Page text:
[Public Papers of the Presidents of the United States: William J. Clinton (1998, Book I)]
[January 30, 1998]
[Pages 142-148]
[From the U.S. Government Publishing Office www.gpo.gov]

Remarks at a United States Conference of Mayors Breakfast
January 30, 1998

    Thank you for that wonderful welcome. When Secretary Pena started talking about Mayor Helmke being on ``Jeopardy,'' I thought he was going to say--
and I knew we were getting into this law school business--I thought he 
was going to say, ``Which two politicians in this room went to the 
greatest lengths early in their career to cover up the fact that they 
went to Ivy League schools?'' [Laughter] Once you get gray headed, you 
can fess up to that.
    I'm delighted to be here with you, Paul, and 
I'm very proud of your success and the partnership we've enjoyed. Mayor 
Webb, good job in the Super Bowl. 
[Laughter] I want to say to all of you--my mayor, Jim Dailey, is here. I want to thank Secretary Cuomo and Secretary Pena, Secretary Riley, Secretary Babbitt, Secretary 
Slater, OMB Director Frank Raines, OPM Director Janice Lachance, General McCaffrey, Gene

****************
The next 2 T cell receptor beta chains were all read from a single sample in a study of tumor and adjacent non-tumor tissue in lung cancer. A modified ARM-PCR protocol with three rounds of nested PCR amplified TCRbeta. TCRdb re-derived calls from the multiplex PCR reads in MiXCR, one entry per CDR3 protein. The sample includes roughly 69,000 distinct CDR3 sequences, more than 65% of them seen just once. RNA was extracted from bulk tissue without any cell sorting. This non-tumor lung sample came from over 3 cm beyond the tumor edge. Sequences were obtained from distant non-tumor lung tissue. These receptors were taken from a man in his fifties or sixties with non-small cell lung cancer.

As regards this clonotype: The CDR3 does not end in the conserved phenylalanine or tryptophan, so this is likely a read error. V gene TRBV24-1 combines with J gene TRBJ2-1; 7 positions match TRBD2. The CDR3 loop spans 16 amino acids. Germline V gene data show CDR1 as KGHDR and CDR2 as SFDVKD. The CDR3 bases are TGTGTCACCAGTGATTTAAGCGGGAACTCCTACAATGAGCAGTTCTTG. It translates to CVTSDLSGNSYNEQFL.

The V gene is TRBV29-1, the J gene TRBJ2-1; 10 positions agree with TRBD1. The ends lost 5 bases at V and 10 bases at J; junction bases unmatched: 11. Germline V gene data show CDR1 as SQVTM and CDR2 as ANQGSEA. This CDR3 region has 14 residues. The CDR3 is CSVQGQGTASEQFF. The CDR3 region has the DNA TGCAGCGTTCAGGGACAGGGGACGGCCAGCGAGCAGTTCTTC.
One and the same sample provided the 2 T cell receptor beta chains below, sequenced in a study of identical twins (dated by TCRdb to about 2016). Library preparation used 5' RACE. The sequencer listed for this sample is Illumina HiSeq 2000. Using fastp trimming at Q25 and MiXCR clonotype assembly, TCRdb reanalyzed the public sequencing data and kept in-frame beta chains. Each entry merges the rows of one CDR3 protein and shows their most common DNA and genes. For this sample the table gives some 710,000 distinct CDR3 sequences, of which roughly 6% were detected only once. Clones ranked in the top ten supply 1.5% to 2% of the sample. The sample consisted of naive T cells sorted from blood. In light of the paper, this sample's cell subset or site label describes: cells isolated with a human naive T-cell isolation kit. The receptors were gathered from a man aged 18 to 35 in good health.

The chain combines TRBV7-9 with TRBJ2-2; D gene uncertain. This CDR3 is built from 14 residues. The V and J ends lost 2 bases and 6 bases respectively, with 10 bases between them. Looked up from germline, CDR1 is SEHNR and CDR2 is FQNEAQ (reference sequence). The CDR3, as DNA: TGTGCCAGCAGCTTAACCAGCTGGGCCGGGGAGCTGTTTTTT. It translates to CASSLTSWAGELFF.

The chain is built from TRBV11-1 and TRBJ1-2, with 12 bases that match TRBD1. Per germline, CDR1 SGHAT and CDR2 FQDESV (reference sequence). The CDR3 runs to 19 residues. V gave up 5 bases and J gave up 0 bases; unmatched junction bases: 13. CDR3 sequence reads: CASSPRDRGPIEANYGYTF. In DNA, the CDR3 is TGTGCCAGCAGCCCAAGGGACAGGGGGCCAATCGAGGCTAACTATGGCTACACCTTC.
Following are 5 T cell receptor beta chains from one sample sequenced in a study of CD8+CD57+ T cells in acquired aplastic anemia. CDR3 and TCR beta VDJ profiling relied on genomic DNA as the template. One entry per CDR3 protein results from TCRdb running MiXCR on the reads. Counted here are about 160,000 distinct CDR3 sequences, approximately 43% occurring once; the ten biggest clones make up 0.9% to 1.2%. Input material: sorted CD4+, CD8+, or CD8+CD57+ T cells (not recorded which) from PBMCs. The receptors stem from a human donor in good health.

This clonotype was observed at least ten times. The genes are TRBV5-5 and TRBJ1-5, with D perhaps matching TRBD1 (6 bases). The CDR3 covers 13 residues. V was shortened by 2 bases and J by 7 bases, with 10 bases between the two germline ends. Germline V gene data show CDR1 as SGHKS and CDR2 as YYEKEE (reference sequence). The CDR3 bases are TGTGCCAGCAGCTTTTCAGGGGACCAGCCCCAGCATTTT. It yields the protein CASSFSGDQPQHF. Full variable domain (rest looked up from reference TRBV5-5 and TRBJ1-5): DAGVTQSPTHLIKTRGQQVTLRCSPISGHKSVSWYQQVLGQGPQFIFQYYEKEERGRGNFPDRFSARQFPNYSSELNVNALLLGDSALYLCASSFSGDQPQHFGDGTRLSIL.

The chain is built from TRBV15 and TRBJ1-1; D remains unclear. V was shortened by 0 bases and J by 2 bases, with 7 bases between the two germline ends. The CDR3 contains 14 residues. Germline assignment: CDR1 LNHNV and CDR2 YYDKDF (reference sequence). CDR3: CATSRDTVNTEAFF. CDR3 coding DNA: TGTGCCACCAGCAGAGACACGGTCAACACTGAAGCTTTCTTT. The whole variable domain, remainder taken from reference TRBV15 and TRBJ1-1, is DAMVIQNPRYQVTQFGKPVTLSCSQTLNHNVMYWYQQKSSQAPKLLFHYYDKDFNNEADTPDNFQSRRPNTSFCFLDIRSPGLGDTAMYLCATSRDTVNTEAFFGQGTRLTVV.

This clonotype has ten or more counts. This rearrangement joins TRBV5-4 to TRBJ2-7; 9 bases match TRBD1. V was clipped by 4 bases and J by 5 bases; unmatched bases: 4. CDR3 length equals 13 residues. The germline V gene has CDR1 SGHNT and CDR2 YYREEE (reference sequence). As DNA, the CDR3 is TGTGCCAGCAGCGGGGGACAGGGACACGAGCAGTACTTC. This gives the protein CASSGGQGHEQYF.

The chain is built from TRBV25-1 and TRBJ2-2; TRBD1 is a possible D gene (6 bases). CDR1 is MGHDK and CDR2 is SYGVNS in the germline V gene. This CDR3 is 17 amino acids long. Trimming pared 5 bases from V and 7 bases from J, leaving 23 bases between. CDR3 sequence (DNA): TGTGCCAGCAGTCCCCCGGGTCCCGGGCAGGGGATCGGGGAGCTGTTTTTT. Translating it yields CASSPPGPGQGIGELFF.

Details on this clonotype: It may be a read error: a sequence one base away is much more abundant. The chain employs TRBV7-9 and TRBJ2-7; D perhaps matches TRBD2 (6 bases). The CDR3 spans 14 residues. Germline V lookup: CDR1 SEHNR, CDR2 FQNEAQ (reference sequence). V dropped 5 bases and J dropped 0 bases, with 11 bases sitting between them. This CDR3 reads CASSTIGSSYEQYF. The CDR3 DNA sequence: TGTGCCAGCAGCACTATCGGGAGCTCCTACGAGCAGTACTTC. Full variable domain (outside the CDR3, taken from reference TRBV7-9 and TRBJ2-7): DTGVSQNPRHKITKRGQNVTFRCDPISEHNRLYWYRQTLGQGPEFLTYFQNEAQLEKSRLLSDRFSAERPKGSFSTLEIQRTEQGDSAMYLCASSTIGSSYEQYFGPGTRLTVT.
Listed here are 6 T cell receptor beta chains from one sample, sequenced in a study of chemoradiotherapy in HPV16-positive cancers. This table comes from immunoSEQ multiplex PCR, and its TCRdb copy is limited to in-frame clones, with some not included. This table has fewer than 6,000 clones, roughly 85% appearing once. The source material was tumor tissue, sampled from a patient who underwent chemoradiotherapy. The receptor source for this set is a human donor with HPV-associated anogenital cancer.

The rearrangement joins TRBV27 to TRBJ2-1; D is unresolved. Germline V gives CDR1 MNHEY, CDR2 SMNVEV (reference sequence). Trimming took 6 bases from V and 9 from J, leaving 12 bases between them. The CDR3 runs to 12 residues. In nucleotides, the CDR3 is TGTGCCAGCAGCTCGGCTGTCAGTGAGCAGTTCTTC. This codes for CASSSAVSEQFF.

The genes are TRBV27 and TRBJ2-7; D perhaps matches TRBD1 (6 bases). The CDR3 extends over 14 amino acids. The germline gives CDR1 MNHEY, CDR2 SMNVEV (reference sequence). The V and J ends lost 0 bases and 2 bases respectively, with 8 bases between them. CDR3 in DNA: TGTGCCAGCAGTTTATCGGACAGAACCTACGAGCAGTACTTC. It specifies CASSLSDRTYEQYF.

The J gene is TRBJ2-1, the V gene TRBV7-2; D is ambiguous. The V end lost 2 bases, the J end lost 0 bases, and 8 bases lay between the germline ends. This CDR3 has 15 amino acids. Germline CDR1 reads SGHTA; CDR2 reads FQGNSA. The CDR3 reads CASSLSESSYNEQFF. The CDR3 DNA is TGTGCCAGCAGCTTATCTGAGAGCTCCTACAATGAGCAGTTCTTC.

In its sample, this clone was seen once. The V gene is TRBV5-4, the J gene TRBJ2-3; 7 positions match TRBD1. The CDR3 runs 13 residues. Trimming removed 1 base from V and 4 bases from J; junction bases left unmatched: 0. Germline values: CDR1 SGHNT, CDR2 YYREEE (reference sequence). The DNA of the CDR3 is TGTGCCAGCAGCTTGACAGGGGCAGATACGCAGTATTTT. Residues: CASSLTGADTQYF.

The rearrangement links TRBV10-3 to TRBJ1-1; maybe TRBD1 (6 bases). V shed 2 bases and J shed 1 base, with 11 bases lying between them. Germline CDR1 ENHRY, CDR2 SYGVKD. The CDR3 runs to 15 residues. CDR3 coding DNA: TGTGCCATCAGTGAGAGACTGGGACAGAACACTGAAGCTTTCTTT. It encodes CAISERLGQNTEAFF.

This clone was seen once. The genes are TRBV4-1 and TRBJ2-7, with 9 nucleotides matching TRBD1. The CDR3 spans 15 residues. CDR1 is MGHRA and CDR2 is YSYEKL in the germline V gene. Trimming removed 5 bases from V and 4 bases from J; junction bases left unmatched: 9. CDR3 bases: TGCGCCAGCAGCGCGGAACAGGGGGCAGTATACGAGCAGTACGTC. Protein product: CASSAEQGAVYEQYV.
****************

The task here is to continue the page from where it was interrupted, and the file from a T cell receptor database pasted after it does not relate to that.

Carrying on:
Sperling, my National Economic Adviser. And I 
want to thank our whole team. There are others who are here. I also want 
to say a special word of thanks to Mickey Ibarra and Lynn Cutler, who have been 
working with you on this conference. I think they've done a superb job, 
and I hope you are pleased with it.
    And we have a lot of other members of the administration here from 
other departments in the White House. We all like it when the mayors 
come to town; we get to talk about real people, real issues, and 
building a real future for America, because that's what you embody.
    Earlier this week in the State of the Union Address I asked the 
American people to continue working with me to strengthen our Nation for 
the 21st century--just 700 days, more or less, left in this century and 
in this millennium.
    We can be very grateful for the strength that our country enjoys 
today. We got some new evidence, actually, this morning of that strength